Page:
If your injury makes you unable to work, you can receive lost wages benefits in Florida. However, under the state’s law, you won’t be paid for the first seven days of your disability. It’s only if your disability extends to 21 days that you’ll get paid for the first seven days.

How much you’ll receive will depend on whether the disabilities are total, partial, temporary, or permanent.

Temporary Total Disability (TTD)

As the name suggests, temporary total disability is when your injury prevents you from doing any type of work but recovery is expected.

In Florida, you can get TTD benefits equal to 66 2/3% of your average weekly wage before your injury. Some types of severe injuries may also entitle you up to 80% of your wage for up to 6 months after the accident.

Once you reach maximum medical improvement (MMI), your temporary disability benefits will end.

Temporary Partial Disability (TPD)

This type of disability benefit is for those who can return to work but with restrictions. To qualify for TPD, you must not be earning more than 80% of your income before your injury.

TPD benefits are 80% of the difference between 80% of your pre-injury average weekly wage and the amount you’re earning now.

For example, you were earning $1,000 before you got disabled. Now, you’re only earning $600 because of the work restrictions. 80% of $1,000 is $800. The difference between that and your current earnings is $200 ($800 – $600). Your TPD benefits will be 80% of $200 which is $160.

Permanent Total Disability (PTD)

You’ll qualify for PTD benefits if your injury is so severe that you are left permanently unable to work. However, you can only start receiving PTD benefits once you’ve reached MMI. Once awarded, this benefit will continue up to the age of 75 or until death. The amount of PTD benefits will depend on the impairment rating assigned by your doctor. To get an idea of how much you’ll get, you can use the Florida Division of Workers Compensation impairment benefit calculator.

Permanent Partial Disability (PPD)

This type of wage loss benefit is for those who are permanently disabled but can still do some type of work. Just like PTD, permanent partial disability benefits will depend on your impairment rating.

Medical Benefits

In Florida, you don’t need to pay for medical treatment if you suffer from a work-related injury. Your workers’ comp covers all your medical expenses, like doctor visits and medications. Even emergency care and rehabilitation should be covered as per Florida law.

If you’ve already paid for emergency care, you can request reimbursement from your insurance provider.

However, you can’t choose your treating doctor. You can only receive treatment from an authorized health care provider. Doing otherwise can get your benefits denied.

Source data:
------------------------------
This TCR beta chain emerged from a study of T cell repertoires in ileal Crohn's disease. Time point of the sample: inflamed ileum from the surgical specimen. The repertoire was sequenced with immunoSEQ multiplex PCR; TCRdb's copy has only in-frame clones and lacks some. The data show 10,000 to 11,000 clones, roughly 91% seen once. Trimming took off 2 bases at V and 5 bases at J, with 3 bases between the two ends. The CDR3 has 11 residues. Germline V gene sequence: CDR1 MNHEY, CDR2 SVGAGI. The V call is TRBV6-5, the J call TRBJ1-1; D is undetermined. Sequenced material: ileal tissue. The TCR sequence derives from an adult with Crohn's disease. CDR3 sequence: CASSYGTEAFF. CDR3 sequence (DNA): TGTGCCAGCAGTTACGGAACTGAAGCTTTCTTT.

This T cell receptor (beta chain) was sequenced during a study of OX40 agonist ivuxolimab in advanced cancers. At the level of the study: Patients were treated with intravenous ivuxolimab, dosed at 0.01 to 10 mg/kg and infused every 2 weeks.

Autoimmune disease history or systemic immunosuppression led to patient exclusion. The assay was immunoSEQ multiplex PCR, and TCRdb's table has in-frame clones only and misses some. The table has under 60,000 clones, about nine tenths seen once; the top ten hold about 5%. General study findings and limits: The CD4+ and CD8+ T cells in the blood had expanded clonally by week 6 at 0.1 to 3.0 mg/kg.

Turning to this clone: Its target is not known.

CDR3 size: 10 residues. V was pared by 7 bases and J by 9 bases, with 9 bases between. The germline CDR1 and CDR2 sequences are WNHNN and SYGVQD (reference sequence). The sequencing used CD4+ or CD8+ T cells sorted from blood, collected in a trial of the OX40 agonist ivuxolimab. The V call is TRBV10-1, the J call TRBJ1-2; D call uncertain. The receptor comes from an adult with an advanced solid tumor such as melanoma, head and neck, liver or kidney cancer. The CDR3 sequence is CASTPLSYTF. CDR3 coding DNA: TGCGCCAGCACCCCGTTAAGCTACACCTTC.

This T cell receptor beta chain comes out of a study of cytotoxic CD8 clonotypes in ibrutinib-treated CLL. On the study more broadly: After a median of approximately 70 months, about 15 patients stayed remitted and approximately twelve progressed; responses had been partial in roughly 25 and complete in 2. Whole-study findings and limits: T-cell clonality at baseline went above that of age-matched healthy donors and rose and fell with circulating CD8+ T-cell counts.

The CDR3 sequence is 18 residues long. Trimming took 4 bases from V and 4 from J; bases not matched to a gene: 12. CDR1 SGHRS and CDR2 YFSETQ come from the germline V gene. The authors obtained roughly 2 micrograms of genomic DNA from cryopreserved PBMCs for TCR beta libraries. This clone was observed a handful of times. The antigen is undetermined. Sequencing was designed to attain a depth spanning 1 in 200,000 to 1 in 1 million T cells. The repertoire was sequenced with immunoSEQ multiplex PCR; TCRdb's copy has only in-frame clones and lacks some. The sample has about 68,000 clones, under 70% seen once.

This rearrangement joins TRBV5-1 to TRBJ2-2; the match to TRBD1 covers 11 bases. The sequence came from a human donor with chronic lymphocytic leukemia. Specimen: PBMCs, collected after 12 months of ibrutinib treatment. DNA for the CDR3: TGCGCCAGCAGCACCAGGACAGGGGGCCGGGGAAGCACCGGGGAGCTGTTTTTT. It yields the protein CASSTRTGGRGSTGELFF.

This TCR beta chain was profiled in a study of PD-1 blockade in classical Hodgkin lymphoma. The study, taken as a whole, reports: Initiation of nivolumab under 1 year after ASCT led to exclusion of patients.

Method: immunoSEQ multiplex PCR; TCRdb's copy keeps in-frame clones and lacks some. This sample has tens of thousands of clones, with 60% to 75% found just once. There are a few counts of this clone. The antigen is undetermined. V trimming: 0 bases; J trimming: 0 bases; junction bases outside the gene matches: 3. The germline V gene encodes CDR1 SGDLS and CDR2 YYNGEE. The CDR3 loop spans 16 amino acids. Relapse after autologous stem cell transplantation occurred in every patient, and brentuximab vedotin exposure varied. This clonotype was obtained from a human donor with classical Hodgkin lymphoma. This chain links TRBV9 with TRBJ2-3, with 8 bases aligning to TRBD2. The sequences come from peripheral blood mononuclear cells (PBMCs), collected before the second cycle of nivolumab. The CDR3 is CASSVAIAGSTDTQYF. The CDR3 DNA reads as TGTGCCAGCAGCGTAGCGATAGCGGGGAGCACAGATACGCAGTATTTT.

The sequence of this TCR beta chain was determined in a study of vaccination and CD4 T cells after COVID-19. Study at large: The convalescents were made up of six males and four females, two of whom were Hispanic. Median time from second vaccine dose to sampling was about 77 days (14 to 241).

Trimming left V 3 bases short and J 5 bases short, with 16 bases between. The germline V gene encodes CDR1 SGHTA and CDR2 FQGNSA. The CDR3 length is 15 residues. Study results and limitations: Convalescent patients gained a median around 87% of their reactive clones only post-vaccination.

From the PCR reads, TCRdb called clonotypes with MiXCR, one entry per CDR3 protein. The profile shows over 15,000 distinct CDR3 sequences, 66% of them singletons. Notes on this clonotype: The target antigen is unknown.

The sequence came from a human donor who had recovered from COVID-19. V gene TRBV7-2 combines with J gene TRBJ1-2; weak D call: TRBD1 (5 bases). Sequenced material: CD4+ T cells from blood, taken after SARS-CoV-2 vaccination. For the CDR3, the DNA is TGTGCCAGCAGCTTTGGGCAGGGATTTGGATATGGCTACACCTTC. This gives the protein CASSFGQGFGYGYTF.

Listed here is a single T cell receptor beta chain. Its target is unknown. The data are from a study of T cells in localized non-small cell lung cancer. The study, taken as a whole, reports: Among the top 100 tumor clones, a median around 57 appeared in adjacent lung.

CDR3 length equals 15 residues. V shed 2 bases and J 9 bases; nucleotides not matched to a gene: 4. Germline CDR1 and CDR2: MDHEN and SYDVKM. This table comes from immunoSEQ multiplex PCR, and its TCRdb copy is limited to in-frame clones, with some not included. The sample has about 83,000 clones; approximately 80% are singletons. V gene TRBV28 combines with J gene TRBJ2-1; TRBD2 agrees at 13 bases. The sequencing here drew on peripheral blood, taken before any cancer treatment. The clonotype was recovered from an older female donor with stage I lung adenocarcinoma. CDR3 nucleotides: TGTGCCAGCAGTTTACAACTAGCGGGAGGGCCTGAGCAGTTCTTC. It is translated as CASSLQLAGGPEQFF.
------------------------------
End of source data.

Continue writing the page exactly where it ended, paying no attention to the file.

Additional Benefits

Aside from wage replacement and medical benefits, workers compensation in Florida also entitles you to the following additional benefits:

Death Benefits

If you die because of work-related injuries, your eligible surviving family member will receive a death benefit. But this is only available for workers who died a year after the accident or five years after a continuous disability.

Under Florida law, you can receive funeral expenses of up to $7,500. Your dependents may also receive compensation as defined by law. Depending on your circumstances, your surviving spouse may also be entitled to educational benefits.

Vocational Rehabilitation

Depending on your age, education, or work history, you may avail of Florida’s reemployment services. This program is designed to assist injured workers so they can get back to work faster. It includes:

  • transferable skills analysis
  • job-seeking skills training
  • vocational counseling
  • selective job placement
  • training and education
  • other services as may be necessary

Getting injured can be stressful, especially if it might affect your ability to work. That’s why knowing your rights is essential, so you know what to do if something happens to you.

VICTOR MALCA – Florida Workers Compensation & Social Security Disability Attorney

Victor Malca P.A. has over 27 years of litigation experience in Workers Compensation and Social Security Disability lawsuits. His experience and continued success when fighting for his clients puts him among the most trusted workers’ compensation attorney’s in Florida. He specializes in representing injured workers on compensation benefit cases and disabled individuals claiming lost social security disability benefits.

Book a free consultation today. Our unwavering advocacy for employee rights and privileges are recognized by our past clients across South Florida.

About The Author

Judy Ponio is a writer and editor for the Victor Malca Law P.A. website and blog. She enjoys helping people in need with questions about social security disability and workers compensation law. She has a passion for helping those in need and the elderly with accurate legal information that can make a positive difference in their lives.